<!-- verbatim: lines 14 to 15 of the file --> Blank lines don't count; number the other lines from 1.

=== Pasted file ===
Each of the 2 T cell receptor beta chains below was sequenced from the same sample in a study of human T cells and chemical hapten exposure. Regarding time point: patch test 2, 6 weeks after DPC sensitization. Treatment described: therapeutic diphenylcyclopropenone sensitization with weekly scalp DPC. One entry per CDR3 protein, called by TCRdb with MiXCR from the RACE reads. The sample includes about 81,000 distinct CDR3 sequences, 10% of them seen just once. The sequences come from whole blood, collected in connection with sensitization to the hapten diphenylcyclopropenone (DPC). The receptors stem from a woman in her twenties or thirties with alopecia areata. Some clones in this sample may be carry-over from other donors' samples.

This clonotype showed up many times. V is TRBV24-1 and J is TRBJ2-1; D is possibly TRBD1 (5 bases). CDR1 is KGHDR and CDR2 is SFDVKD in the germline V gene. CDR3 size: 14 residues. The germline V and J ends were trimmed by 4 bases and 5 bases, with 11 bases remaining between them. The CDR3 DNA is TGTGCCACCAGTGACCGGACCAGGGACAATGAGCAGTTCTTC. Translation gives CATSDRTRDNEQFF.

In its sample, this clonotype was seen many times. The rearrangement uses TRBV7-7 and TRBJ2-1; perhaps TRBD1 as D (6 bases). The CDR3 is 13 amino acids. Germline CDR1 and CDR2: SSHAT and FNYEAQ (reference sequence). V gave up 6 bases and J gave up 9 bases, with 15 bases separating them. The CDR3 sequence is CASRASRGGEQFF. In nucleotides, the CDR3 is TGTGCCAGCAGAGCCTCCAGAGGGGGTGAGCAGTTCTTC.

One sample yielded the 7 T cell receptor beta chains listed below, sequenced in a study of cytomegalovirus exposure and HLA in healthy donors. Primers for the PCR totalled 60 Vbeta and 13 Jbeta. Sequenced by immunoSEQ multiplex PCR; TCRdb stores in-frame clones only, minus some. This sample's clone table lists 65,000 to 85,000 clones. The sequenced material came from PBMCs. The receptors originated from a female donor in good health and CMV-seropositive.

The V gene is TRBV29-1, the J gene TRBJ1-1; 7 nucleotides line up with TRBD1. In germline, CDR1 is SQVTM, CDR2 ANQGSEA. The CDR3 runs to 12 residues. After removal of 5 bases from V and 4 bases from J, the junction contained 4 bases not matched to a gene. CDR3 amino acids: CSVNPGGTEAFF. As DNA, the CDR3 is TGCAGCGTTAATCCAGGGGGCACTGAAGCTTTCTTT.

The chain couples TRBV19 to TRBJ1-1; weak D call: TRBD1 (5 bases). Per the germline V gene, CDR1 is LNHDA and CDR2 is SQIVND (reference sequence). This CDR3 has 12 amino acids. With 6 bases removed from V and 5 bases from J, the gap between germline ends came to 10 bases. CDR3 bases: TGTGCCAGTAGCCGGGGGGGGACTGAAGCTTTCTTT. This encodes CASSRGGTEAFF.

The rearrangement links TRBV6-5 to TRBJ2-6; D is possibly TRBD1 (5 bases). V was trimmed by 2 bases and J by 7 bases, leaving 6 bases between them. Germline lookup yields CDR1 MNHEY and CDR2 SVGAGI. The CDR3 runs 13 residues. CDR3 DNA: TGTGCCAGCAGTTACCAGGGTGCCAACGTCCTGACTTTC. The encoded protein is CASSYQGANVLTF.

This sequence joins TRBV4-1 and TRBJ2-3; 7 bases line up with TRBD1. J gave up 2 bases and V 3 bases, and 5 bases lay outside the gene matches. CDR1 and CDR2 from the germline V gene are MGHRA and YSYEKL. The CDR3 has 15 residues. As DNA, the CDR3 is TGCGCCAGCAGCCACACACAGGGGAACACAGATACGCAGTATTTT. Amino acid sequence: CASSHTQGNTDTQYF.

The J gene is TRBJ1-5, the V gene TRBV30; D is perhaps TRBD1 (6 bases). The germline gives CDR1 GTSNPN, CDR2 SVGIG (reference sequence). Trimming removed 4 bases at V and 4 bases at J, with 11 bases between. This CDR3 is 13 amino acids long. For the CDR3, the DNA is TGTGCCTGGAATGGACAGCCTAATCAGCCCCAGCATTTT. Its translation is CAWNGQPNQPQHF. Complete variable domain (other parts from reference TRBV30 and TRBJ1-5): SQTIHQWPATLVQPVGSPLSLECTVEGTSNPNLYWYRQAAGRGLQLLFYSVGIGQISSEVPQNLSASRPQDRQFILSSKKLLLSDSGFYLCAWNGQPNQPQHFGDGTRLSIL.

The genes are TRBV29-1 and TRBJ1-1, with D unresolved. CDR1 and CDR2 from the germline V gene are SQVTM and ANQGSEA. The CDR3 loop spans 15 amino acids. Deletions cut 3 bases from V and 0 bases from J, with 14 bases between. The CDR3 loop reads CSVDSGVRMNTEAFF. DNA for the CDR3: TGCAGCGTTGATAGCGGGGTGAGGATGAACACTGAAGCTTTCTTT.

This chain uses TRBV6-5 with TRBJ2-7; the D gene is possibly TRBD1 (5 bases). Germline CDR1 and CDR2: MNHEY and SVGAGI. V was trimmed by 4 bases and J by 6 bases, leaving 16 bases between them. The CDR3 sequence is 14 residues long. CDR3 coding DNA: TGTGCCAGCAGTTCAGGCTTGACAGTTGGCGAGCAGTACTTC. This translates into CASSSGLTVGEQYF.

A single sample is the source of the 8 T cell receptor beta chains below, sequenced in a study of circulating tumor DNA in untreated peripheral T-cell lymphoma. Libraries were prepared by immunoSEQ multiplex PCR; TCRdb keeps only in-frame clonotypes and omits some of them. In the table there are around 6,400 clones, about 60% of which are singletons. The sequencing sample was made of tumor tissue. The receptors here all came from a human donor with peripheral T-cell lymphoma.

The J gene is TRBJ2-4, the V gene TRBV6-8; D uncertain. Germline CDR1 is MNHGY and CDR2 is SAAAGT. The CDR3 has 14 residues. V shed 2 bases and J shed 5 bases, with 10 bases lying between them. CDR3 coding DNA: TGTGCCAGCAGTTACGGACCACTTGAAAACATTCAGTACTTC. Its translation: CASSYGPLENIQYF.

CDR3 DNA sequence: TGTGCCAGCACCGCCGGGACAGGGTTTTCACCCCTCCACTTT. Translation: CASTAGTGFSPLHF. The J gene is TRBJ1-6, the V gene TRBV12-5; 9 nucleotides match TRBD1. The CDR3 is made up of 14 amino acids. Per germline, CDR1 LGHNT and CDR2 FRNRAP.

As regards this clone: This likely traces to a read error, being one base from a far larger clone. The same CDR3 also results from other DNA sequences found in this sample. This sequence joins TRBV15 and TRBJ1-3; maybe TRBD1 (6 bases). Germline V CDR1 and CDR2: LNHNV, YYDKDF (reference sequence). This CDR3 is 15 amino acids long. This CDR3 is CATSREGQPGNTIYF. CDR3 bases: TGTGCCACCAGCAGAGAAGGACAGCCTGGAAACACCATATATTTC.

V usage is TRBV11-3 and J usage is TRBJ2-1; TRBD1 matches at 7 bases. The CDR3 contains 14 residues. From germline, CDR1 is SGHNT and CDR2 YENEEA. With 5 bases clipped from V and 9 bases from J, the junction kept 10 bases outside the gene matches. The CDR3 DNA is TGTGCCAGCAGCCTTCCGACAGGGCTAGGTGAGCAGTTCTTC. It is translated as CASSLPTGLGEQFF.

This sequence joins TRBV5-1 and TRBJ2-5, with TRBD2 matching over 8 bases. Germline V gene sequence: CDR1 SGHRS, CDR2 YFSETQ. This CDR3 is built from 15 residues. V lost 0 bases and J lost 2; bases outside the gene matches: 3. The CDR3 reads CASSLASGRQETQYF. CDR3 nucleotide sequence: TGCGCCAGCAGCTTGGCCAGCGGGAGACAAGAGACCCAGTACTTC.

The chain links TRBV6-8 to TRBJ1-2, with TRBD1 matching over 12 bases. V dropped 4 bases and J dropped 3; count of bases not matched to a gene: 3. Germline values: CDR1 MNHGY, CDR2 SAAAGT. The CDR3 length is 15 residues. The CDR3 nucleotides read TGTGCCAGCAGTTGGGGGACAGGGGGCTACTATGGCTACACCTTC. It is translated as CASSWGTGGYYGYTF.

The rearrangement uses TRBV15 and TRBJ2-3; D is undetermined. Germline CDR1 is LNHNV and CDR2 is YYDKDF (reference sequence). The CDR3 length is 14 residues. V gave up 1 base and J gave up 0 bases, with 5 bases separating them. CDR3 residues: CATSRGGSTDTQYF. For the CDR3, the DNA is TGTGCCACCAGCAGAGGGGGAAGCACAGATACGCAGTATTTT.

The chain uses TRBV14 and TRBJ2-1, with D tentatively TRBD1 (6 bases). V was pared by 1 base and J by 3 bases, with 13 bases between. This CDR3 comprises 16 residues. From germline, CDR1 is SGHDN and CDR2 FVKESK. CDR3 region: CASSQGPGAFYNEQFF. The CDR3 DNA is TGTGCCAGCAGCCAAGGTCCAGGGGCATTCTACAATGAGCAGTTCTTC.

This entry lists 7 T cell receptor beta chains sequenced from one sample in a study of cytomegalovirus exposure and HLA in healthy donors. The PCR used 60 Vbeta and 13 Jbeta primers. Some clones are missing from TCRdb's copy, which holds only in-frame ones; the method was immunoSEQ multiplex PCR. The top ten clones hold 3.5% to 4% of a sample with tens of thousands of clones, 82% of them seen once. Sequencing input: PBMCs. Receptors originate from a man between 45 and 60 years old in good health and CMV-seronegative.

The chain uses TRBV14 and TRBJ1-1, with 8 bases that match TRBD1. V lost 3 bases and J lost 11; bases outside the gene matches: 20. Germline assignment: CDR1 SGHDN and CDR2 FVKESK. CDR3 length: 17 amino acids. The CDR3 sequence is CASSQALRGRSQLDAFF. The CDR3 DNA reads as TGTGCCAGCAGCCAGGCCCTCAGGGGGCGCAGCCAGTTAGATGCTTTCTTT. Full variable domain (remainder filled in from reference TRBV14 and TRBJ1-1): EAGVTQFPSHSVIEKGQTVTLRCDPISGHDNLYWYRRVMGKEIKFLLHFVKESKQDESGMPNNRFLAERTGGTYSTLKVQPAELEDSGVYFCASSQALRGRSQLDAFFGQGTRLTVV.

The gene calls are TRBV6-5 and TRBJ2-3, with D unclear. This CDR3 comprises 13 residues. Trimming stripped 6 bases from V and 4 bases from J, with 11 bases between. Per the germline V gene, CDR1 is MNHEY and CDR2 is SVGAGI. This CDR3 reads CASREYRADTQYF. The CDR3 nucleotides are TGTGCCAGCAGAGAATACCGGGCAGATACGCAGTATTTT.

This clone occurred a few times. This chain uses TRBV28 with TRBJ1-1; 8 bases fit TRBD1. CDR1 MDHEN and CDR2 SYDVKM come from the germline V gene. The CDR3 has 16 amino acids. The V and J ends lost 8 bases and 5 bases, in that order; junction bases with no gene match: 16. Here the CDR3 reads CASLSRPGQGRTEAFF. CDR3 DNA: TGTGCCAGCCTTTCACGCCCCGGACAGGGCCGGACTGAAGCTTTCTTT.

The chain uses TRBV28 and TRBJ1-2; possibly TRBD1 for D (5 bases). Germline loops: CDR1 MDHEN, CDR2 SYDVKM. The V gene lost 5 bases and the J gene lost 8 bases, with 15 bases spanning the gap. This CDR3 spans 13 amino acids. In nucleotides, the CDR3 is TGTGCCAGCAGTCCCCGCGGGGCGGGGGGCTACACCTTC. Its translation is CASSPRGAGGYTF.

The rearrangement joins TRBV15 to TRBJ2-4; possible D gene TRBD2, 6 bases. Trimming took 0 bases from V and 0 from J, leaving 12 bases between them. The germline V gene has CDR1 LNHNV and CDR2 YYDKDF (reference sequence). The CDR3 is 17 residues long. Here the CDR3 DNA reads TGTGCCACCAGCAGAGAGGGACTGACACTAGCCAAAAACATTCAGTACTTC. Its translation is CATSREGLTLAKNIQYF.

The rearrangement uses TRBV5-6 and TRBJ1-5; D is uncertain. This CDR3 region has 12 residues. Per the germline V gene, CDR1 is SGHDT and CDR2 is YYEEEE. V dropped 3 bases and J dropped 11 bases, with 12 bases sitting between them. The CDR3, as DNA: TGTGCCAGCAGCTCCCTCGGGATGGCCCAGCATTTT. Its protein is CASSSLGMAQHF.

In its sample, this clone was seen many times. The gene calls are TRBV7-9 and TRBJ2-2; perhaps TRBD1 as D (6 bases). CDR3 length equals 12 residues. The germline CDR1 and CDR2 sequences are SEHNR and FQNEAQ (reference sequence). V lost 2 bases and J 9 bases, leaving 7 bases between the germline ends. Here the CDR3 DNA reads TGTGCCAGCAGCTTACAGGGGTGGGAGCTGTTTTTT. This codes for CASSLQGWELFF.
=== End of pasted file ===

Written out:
CDR3 DNA sequence: TGTGCCAGCACCGCCGGGACAGGGTTTTCACCCCTCCACTTT. Translation: CASTAGTGFSPLHF. The J gene is TRBJ1-6, the V gene TRBV12-5; 9 nucleotides match TRBD1. The CDR3 is made up of 14 amino acids. Per germline, CDR1 LGHNT and CDR2 FRNRAP.

As regards this clone: This likely traces to a read error, being one base from a far larger clone. The same CDR3 also results from other DNA sequences found in this sample. This sequence joins TRBV15 and TRBJ1-3; maybe TRBD1 (6 bases). Germline V CDR1 and CDR2: LNHNV, YYDKDF (reference sequence). This CDR3 is 15 amino acids long. This CDR3 is CATSREGQPGNTIYF. CDR3 bases: TGTGCCACCAGCAGAGAAGGACAGCCTGGAAACACCATATATTTC.